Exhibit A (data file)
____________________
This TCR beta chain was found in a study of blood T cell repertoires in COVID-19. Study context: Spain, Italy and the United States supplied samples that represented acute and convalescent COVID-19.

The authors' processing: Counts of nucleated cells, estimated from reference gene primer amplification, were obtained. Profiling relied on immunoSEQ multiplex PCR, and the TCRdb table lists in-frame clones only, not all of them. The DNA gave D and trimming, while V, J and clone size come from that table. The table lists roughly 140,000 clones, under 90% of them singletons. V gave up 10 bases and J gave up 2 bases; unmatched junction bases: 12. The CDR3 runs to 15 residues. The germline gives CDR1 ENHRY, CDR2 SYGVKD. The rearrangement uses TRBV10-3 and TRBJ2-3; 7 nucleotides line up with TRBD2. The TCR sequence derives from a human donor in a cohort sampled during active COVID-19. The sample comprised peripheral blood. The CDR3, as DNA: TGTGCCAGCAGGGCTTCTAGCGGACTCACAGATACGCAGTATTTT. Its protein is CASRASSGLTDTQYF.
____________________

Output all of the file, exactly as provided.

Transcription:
This TCR beta chain was found in a study of blood T cell repertoires in COVID-19. Study context: Spain, Italy and the United States supplied samples that represented acute and convalescent COVID-19.

The authors' processing: Counts of nucleated cells, estimated from reference gene primer amplification, were obtained. Profiling relied on immunoSEQ multiplex PCR, and the TCRdb table lists in-frame clones only, not all of them. The DNA gave D and trimming, while V, J and clone size come from that table. The table lists roughly 140,000 clones, under 90% of them singletons. V gave up 10 bases and J gave up 2 bases; unmatched junction bases: 12. The CDR3 runs to 15 residues. The germline gives CDR1 ENHRY, CDR2 SYGVKD. The rearrangement uses TRBV10-3 and TRBJ2-3; 7 nucleotides line up with TRBD2. The TCR sequence derives from a human donor in a cohort sampled during active COVID-19. The sample comprised peripheral blood. The CDR3, as DNA: TGTGCCAGCAGGGCTTCTAGCGGACTCACAGATACGCAGTATTTT. Its protein is CASRASSGLTDTQYF.